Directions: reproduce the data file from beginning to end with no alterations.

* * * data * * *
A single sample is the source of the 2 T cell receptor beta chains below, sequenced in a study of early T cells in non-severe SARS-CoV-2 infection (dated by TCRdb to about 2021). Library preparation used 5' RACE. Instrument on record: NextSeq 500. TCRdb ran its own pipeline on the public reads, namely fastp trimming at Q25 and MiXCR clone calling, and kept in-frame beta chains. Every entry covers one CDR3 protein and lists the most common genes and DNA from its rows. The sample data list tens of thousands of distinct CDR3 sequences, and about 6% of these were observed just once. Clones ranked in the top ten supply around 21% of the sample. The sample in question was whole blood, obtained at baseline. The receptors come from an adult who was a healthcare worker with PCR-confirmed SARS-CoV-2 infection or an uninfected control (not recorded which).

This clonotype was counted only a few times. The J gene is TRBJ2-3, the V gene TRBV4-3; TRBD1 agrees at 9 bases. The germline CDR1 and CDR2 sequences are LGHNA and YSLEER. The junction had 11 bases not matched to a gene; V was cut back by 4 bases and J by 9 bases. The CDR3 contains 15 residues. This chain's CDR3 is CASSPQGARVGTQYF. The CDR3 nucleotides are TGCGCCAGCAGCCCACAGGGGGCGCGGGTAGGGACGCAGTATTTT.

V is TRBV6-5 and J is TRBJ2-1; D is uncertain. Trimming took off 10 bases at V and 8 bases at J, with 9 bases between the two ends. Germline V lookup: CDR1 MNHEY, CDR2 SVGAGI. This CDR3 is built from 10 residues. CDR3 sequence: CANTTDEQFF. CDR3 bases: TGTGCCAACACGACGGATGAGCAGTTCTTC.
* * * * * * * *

A single sample is the source of the 2 T cell receptor beta chains below, sequenced in a study of early T cells in non-severe SARS-CoV-2 infection (dated by TCRdb to about 2021). Library preparation used 5' RACE. Instrument on record: NextSeq 500. TCRdb ran its own pipeline on the public reads, namely fastp trimming at Q25 and MiXCR clone calling, and kept in-frame beta chains. Every entry covers one CDR3 protein and lists the most common genes and DNA from its rows. The sample data list tens of thousands of distinct CDR3 sequences, and about 6% of these were observed just once. Clones ranked in the top ten supply around 21% of the sample. The sample in question was whole blood, obtained at baseline. The receptors come from an adult who was a healthcare worker with PCR-confirmed SARS-CoV-2 infection or an uninfected control (not recorded which).

This clonotype was counted only a few times. The J gene is TRBJ2-3, the V gene TRBV4-3; TRBD1 agrees at 9 bases. The germline CDR1 and CDR2 sequences are LGHNA and YSLEER. The junction had 11 bases not matched to a gene; V was cut back by 4 bases and J by 9 bases. The CDR3 contains 15 residues. This chain's CDR3 is CASSPQGARVGTQYF. The CDR3 nucleotides are TGCGCCAGCAGCCCACAGGGGGCGCGGGTAGGGACGCAGTATTTT.

V is TRBV6-5 and J is TRBJ2-1; D is uncertain. Trimming took off 10 bases at V and 8 bases at J, with 9 bases between the two ends. Germline V lookup: CDR1 MNHEY, CDR2 SVGAGI. This CDR3 is built from 10 residues. CDR3 sequence: CANTTDEQFF. CDR3 bases: TGTGCCAACACGACGGATGAGCAGTTCTTC.